A WORLD WITHOUT RELIGION

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In some of the darkest dystopian stories I have been exposed to, there is always an integral part of human nature and culture that was being stripped away. For example, in Ray Bradbury’s Fahrenheit 451, possessing books were banned and any books that were found were promptly burned. Another example is the Christian Bale film Equilibrium, which involved banning human emotion and any items that would stir human emotion. In Equilibrium, feeling emotions and possessing unauthorized items were capital offenses punishable by death. In my superhuman series, I am considering raising the stakes by creating a world where religion was banned. Religion would still be used for creative and educational purposes, but actually believing and worshipping it would be capital offenses. This would be fitting since this world will be run by a totalitarian regime. I got the idea from things I heard on the recent news of people being persecuted for their beliefs and I wondered what would happen if that persecution persisted in the distant future. I can imagine it being a dark and cynical time ruled by dark and cynical people, which in my opinion would make a great dystopian landscape. One of my main characters and their family will secretly religious until their secret is leaked to the government and all hell breaks loose. This will serve as an integral part of this character’s origin story. Tell me what you think of this scenario.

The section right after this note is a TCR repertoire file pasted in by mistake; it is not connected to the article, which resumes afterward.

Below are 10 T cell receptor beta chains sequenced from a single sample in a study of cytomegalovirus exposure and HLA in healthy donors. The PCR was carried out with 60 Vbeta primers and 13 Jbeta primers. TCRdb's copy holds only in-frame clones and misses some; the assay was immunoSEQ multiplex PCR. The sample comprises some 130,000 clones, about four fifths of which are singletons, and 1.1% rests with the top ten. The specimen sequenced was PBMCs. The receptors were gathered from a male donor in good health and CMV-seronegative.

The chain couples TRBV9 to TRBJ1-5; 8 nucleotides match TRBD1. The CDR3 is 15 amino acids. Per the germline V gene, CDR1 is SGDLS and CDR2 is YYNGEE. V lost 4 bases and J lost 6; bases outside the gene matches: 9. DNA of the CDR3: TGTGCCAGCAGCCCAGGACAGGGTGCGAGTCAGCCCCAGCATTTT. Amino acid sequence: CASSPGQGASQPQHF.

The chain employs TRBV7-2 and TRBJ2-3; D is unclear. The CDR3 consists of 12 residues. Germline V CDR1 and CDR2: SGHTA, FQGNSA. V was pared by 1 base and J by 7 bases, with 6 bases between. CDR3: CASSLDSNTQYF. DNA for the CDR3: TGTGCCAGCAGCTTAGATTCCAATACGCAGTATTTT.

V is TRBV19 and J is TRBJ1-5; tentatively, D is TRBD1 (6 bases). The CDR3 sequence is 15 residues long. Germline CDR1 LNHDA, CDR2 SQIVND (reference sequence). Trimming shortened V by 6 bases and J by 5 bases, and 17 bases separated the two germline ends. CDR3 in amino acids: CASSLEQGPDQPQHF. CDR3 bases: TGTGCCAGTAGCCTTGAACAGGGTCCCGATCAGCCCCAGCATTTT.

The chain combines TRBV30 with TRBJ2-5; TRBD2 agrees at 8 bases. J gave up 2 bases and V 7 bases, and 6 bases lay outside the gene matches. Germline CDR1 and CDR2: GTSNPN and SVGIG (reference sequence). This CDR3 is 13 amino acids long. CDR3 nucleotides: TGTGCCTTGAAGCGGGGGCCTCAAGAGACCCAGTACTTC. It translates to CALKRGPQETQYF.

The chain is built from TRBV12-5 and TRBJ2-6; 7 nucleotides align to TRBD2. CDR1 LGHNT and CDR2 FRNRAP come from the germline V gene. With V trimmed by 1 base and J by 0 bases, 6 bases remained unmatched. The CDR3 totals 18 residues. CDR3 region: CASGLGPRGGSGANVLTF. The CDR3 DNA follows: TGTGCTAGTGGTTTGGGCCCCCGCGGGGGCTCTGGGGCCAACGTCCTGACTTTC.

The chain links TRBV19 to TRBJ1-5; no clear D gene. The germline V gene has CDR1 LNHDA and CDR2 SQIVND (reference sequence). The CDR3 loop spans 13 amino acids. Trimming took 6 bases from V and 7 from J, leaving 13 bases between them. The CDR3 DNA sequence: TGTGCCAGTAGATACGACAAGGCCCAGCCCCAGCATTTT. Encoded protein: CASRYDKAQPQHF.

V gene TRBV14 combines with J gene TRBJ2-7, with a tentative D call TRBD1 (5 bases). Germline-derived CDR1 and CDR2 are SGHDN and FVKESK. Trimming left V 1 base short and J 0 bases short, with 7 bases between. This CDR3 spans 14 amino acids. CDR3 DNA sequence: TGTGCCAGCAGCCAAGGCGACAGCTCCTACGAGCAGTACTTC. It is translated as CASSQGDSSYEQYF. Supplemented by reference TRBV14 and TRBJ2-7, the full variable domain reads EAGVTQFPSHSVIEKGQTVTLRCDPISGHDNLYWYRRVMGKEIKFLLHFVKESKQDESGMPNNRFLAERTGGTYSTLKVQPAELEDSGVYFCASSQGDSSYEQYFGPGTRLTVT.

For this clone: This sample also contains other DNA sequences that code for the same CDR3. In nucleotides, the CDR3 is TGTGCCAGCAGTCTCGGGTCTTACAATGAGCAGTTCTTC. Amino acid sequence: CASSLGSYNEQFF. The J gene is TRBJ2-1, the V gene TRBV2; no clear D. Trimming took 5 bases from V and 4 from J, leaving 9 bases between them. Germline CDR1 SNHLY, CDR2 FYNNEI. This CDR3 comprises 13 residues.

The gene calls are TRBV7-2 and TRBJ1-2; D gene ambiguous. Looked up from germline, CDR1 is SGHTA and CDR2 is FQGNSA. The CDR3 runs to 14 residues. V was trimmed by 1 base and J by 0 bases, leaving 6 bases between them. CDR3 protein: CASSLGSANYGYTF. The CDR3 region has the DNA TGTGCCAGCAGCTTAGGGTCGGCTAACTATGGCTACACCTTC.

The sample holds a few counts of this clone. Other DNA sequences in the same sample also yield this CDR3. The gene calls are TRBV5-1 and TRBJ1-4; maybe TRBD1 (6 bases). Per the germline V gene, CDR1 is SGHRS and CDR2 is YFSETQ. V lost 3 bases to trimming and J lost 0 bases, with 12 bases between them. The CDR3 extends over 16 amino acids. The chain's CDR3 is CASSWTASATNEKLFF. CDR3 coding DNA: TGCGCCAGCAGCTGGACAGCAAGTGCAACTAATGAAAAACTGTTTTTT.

2 thoughts on “A WORLD WITHOUT RELIGION”

  1. I have a similar idea for a dystopian novel, but religion isn’t banned, just controlled and censored. It’s a concept I have wondered about, too. I see so many people say that the world would be a better place without religion. Ironically, some of the people who say this are some of the same people that espouse the beauty of accepting peoples differences. It’s counterproductive to their cause to say to accept people as they are and then to want to ban religion. Allowing different religious viewpoints of different faiths is a keystone of the mark of truly accepting and celebrating differences.

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